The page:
Illustration of the initialization procedure.

(A) Raw video data and the kernel for filtering the video data. (B) The spatially high-pass filtered data. (C) The local correlation image and the peak-to-noise ratio (PNR) image calculated from the filtered data in (B). (D) The temporal correlation coefficients between the filtered traces (B) of the selected seed pixel (the red cross) and all other pixels in the cropped area as shown in (A–C). The red and green contour correspond to correlation coefficients equal to 0.7 and 0.3, respectively. (E) The estimated background fluctuation yBG(t) (green) and the initialized temporal trace c^i(t) of the neuron (red). yBG(t) is computed as the median of the raw fluorescence traces of all pixels (green area) outside of the green contour shown in (D) and c^i(t) is computed as the mean of the filtered fluorescence traces of all pixels inside the red contour. (F) The decomposition of the raw video data within the cropped area. Each component is a rank-1 matrix and the related temporal traces are estimated in (E). The spatial components are estimated by regressing the raw video data against these three traces. See Video 3 for an illustration of the initialization procedure.

https://doi.org/10.7554/eLife.28728.023

Spatially filtering the data

We first filter the raw video data with a customized image kernel (Figure 10A). The kernel is generated from a Gaussian filter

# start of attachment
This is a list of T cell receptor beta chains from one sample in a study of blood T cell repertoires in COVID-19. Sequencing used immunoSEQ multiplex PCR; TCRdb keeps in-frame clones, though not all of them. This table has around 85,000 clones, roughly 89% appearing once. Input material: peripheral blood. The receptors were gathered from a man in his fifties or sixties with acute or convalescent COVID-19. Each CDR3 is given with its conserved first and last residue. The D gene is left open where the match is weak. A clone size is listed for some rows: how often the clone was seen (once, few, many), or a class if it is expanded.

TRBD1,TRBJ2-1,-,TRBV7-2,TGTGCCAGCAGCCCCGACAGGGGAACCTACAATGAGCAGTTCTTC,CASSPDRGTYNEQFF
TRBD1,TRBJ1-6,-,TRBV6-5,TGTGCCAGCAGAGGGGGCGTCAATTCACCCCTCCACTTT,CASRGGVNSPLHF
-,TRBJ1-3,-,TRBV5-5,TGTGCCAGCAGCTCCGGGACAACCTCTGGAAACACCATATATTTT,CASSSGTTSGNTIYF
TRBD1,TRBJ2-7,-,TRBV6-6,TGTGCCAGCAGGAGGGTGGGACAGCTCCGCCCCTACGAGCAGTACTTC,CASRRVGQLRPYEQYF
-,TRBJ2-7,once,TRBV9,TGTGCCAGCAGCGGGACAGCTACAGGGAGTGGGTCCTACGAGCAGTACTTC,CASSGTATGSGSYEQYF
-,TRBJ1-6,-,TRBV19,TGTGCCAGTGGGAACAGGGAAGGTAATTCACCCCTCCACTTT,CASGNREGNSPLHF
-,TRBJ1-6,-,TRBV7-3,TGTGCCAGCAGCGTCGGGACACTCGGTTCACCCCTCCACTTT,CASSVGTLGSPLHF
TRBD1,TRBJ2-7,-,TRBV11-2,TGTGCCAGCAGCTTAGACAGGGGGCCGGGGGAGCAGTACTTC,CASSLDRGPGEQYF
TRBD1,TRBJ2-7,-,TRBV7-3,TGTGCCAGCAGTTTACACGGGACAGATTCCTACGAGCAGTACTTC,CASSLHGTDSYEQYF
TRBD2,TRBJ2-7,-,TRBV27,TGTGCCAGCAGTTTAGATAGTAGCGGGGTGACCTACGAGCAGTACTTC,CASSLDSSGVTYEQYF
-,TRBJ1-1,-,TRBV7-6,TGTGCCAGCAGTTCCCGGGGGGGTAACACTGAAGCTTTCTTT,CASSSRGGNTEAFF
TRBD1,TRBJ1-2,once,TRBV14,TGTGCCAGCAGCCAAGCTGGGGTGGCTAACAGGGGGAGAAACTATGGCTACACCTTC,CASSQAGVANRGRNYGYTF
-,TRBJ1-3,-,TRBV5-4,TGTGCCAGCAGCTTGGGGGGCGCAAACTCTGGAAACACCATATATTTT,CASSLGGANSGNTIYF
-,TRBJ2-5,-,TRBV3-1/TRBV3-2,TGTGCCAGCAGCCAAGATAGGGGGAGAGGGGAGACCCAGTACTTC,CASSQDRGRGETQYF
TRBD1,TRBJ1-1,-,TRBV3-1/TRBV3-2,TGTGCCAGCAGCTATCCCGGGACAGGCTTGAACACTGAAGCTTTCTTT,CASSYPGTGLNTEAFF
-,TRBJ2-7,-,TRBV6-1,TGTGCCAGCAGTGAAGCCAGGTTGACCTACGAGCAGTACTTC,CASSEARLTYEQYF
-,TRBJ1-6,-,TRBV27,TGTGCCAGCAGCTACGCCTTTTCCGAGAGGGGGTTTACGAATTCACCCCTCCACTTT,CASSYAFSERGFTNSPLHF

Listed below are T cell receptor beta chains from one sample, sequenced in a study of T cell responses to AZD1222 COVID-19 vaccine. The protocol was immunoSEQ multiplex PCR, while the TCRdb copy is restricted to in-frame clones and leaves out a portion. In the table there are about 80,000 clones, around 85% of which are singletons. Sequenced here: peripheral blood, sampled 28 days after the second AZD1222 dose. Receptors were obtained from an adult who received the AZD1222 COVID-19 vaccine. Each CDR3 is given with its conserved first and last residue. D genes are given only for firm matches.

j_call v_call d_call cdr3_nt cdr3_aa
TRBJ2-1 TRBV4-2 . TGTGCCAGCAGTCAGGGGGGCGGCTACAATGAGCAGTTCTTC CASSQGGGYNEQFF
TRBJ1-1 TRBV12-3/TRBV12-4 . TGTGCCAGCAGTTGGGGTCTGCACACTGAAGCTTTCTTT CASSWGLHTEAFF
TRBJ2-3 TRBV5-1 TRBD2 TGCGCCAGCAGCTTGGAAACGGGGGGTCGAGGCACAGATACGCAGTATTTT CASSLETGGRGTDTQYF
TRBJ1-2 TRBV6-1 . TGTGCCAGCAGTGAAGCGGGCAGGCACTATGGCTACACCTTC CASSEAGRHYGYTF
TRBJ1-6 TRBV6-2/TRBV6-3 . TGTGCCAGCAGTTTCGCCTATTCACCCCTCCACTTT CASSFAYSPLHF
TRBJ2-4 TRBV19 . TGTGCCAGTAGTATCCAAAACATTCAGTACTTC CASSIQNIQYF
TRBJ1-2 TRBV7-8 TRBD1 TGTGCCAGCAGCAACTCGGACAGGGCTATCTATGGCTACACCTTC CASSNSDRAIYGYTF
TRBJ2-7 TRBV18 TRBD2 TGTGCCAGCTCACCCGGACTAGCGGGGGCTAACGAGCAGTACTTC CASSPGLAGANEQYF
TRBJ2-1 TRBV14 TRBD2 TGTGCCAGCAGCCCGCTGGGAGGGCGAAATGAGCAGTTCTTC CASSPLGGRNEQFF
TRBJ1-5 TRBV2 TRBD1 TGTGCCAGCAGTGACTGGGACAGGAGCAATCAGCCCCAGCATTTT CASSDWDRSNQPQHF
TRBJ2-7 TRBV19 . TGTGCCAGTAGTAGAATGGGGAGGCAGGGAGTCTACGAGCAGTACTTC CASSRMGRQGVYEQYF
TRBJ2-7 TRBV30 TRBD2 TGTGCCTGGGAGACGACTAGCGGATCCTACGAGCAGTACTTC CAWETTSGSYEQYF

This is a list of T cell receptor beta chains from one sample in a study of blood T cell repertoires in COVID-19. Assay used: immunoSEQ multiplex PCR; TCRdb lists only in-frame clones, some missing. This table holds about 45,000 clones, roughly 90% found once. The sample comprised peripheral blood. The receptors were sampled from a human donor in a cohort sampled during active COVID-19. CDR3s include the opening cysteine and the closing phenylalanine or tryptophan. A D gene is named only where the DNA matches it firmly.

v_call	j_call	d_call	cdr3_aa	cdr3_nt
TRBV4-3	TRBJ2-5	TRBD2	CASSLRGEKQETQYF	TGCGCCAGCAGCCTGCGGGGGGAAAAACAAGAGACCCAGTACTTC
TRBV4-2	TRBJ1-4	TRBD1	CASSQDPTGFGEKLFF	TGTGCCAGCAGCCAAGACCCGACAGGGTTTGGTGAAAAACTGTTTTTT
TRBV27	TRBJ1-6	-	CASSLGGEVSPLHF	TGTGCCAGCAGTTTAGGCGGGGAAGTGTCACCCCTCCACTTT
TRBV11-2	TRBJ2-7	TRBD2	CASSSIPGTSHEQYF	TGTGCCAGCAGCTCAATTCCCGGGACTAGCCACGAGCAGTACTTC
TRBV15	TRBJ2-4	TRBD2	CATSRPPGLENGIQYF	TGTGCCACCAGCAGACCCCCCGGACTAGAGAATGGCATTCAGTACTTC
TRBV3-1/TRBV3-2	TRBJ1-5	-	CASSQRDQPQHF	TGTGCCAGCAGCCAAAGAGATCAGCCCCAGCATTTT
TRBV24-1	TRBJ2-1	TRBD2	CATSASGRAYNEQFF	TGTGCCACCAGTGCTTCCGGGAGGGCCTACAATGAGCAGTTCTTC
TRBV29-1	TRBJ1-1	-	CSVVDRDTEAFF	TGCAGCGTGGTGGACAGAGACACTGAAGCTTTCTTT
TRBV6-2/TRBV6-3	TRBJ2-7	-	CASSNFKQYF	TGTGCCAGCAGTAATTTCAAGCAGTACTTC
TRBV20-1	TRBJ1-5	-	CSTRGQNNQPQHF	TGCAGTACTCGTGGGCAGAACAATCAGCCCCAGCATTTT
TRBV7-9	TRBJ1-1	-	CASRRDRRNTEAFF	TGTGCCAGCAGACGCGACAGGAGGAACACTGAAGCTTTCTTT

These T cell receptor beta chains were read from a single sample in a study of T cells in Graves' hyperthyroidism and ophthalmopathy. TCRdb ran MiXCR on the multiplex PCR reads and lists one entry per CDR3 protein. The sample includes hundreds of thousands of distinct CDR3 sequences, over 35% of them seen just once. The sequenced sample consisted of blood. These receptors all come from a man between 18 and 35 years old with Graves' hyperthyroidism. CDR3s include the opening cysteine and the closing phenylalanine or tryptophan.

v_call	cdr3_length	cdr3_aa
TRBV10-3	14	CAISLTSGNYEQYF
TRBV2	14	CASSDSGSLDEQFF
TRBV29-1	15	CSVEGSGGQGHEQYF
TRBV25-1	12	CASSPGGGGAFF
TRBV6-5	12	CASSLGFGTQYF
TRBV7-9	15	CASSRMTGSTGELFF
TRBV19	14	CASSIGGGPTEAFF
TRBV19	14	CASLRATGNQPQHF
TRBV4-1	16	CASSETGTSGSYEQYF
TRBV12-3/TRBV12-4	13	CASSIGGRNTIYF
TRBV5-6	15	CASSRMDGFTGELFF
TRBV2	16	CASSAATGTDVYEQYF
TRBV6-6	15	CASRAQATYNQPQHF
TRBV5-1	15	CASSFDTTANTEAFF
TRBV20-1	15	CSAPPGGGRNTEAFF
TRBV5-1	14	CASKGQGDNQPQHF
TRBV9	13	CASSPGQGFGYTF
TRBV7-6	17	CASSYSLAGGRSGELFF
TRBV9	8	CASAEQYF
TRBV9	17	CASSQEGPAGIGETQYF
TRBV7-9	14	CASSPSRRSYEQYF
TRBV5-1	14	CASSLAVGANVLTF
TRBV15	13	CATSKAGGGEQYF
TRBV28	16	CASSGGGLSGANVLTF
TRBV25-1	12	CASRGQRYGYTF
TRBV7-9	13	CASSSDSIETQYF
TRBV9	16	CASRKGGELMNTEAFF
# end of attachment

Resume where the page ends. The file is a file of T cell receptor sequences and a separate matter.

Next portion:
(13) h(𝒙)=exp(-𝒙22(l/4)2).

Here, we use h(𝒙) to approximate a cell body; the factor of 1/4 in the Gaussian width is chosen to match a Gaussian shape to a cell of width l. Instead of using h(𝒙) as the filtering kernel directly, we subtract its spatial mean (computed over a region of width equal to l) and filter the raw data with h~(𝒙)=h(𝒙)-h¯(𝒙). The filtered data is denoted as Zd×T (Figure 10B). This spatial filtering step helps accomplish two goals: (1) reducing the background B, so that Z is dominated by neural signals (albeit somewhat spatially distorted) in the focal plane (see Figure 10B as an example); (2) performing a template matching to detect cell bodies similar to the Gaussian kernel. Consequently, Z has large values near the center of each cell body. (However, note that we can not simply e.g. apply CNMF to Z, because the spatial components in a factorization of the matrix Z will typically no longer be nonnegative, and therefore NMF-based approaches can not be applied directly.) More importantly, the calcium traces near the neuron center in the filtered data preserve the calcium activity of the corresponding neurons because the filtering step results in a weighted average of cellular signals surrounding each pixel (Figure 10B). Thus, the fluorescence traces in pixels close to neuron centers in Z can be used for initializing the neurons’ temporal activity directly. These pixels are defined as seed pixels. We next propose a quantitative method to rank all potential seed pixels.

Ranking seed pixels